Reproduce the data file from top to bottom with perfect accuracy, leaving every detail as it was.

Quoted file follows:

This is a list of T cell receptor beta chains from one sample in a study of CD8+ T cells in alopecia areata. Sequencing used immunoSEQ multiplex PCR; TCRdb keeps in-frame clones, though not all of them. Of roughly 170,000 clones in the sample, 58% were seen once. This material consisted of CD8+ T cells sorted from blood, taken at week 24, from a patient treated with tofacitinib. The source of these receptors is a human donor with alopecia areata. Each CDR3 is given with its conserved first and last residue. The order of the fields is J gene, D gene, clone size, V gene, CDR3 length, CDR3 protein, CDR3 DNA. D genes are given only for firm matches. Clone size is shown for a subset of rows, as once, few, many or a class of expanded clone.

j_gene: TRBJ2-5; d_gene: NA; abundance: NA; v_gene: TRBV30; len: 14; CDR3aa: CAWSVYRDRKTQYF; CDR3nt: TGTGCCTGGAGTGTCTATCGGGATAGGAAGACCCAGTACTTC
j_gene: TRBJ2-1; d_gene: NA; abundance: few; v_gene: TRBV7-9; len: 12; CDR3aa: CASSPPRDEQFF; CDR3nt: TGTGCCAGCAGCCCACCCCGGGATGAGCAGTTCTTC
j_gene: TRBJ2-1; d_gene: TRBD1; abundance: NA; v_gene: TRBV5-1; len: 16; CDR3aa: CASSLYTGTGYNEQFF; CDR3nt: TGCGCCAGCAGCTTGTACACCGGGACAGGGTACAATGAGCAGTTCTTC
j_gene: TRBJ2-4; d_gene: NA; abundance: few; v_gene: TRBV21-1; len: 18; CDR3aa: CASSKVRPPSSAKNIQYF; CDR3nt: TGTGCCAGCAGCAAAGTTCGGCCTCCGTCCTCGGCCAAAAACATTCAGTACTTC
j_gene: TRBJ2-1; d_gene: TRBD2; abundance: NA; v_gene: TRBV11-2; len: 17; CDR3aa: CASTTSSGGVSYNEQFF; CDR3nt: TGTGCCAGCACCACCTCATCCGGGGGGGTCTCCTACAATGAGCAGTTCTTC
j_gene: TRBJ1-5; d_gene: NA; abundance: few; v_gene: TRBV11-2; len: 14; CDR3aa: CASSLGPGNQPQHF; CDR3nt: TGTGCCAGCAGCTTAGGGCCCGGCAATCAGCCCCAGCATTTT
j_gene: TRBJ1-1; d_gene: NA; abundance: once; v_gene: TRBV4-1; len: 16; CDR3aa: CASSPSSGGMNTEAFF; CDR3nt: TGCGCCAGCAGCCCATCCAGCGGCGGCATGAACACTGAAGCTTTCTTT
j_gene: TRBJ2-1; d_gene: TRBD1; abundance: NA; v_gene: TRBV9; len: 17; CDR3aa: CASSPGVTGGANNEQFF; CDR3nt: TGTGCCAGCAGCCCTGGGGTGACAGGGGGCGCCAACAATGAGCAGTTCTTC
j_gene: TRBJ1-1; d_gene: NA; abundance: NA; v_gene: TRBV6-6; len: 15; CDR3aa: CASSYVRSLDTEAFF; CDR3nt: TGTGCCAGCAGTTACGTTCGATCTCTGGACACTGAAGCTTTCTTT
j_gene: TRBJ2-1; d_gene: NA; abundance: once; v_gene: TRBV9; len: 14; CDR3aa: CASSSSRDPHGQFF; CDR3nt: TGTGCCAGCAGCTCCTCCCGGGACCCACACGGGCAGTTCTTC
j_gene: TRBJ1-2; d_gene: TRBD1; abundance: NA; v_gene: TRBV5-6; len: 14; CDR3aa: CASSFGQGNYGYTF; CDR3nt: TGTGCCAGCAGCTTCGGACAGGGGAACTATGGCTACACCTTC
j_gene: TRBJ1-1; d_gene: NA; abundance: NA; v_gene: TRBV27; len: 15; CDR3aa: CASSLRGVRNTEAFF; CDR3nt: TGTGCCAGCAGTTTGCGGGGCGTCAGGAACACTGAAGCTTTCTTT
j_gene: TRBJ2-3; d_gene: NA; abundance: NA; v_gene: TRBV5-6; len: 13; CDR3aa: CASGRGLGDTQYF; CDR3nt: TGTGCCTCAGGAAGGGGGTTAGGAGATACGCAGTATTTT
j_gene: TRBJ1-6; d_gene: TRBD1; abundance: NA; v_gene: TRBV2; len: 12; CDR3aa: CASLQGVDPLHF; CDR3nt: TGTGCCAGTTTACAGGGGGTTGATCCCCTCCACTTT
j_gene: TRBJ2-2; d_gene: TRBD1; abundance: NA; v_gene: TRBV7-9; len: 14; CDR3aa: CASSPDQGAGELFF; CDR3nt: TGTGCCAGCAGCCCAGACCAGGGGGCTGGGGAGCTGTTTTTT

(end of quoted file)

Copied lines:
This is a list of T cell receptor beta chains from one sample in a study of CD8+ T cells in alopecia areata. Sequencing used immunoSEQ multiplex PCR; TCRdb keeps in-frame clones, though not all of them. Of roughly 170,000 clones in the sample, 58% were seen once. This material consisted of CD8+ T cells sorted from blood, taken at week 24, from a patient treated with tofacitinib. The source of these receptors is a human donor with alopecia areata. Each CDR3 is given with its conserved first and last residue. The order of the fields is J gene, D gene, clone size, V gene, CDR3 length, CDR3 protein, CDR3 DNA. D genes are given only for firm matches. Clone size is shown for a subset of rows, as once, few, many or a class of expanded clone.

j_gene: TRBJ2-5; d_gene: NA; abundance: NA; v_gene: TRBV30; len: 14; CDR3aa: CAWSVYRDRKTQYF; CDR3nt: TGTGCCTGGAGTGTCTATCGGGATAGGAAGACCCAGTACTTC
j_gene: TRBJ2-1; d_gene: NA; abundance: few; v_gene: TRBV7-9; len: 12; CDR3aa: CASSPPRDEQFF; CDR3nt: TGTGCCAGCAGCCCACCCCGGGATGAGCAGTTCTTC
j_gene: TRBJ2-1; d_gene: TRBD1; abundance: NA; v_gene: TRBV5-1; len: 16; CDR3aa: CASSLYTGTGYNEQFF; CDR3nt: TGCGCCAGCAGCTTGTACACCGGGACAGGGTACAATGAGCAGTTCTTC
j_gene: TRBJ2-4; d_gene: NA; abundance: few; v_gene: TRBV21-1; len: 18; CDR3aa: CASSKVRPPSSAKNIQYF; CDR3nt: TGTGCCAGCAGCAAAGTTCGGCCTCCGTCCTCGGCCAAAAACATTCAGTACTTC
j_gene: TRBJ2-1; d_gene: TRBD2; abundance: NA; v_gene: TRBV11-2; len: 17; CDR3aa: CASTTSSGGVSYNEQFF; CDR3nt: TGTGCCAGCACCACCTCATCCGGGGGGGTCTCCTACAATGAGCAGTTCTTC
j_gene: TRBJ1-5; d_gene: NA; abundance: few; v_gene: TRBV11-2; len: 14; CDR3aa: CASSLGPGNQPQHF; CDR3nt: TGTGCCAGCAGCTTAGGGCCCGGCAATCAGCCCCAGCATTTT
j_gene: TRBJ1-1; d_gene: NA; abundance: once; v_gene: TRBV4-1; len: 16; CDR3aa: CASSPSSGGMNTEAFF; CDR3nt: TGCGCCAGCAGCCCATCCAGCGGCGGCATGAACACTGAAGCTTTCTTT
j_gene: TRBJ2-1; d_gene: TRBD1; abundance: NA; v_gene: TRBV9; len: 17; CDR3aa: CASSPGVTGGANNEQFF; CDR3nt: TGTGCCAGCAGCCCTGGGGTGACAGGGGGCGCCAACAATGAGCAGTTCTTC
j_gene: TRBJ1-1; d_gene: NA; abundance: NA; v_gene: TRBV6-6; len: 15; CDR3aa: CASSYVRSLDTEAFF; CDR3nt: TGTGCCAGCAGTTACGTTCGATCTCTGGACACTGAAGCTTTCTTT
j_gene: TRBJ2-1; d_gene: NA; abundance: once; v_gene: TRBV9; len: 14; CDR3aa: CASSSSRDPHGQFF; CDR3nt: TGTGCCAGCAGCTCCTCCCGGGACCCACACGGGCAGTTCTTC
j_gene: TRBJ1-2; d_gene: TRBD1; abundance: NA; v_gene: TRBV5-6; len: 14; CDR3aa: CASSFGQGNYGYTF; CDR3nt: TGTGCCAGCAGCTTCGGACAGGGGAACTATGGCTACACCTTC
j_gene: TRBJ1-1; d_gene: NA; abundance: NA; v_gene: TRBV27; len: 15; CDR3aa: CASSLRGVRNTEAFF; CDR3nt: TGTGCCAGCAGTTTGCGGGGCGTCAGGAACACTGAAGCTTTCTTT
j_gene: TRBJ2-3; d_gene: NA; abundance: NA; v_gene: TRBV5-6; len: 13; CDR3aa: CASGRGLGDTQYF; CDR3nt: TGTGCCTCAGGAAGGGGGTTAGGAGATACGCAGTATTTT
j_gene: TRBJ1-6; d_gene: TRBD1; abundance: NA; v_gene: TRBV2; len: 12; CDR3aa: CASLQGVDPLHF; CDR3nt: TGTGCCAGTTTACAGGGGGTTGATCCCCTCCACTTT
j_gene: TRBJ2-2; d_gene: TRBD1; abundance: NA; v_gene: TRBV7-9; len: 14; CDR3aa: CASSPDQGAGELFF; CDR3nt: TGTGCCAGCAGCCCAGACCAGGGGGCTGGGGAGCTGTTTTTT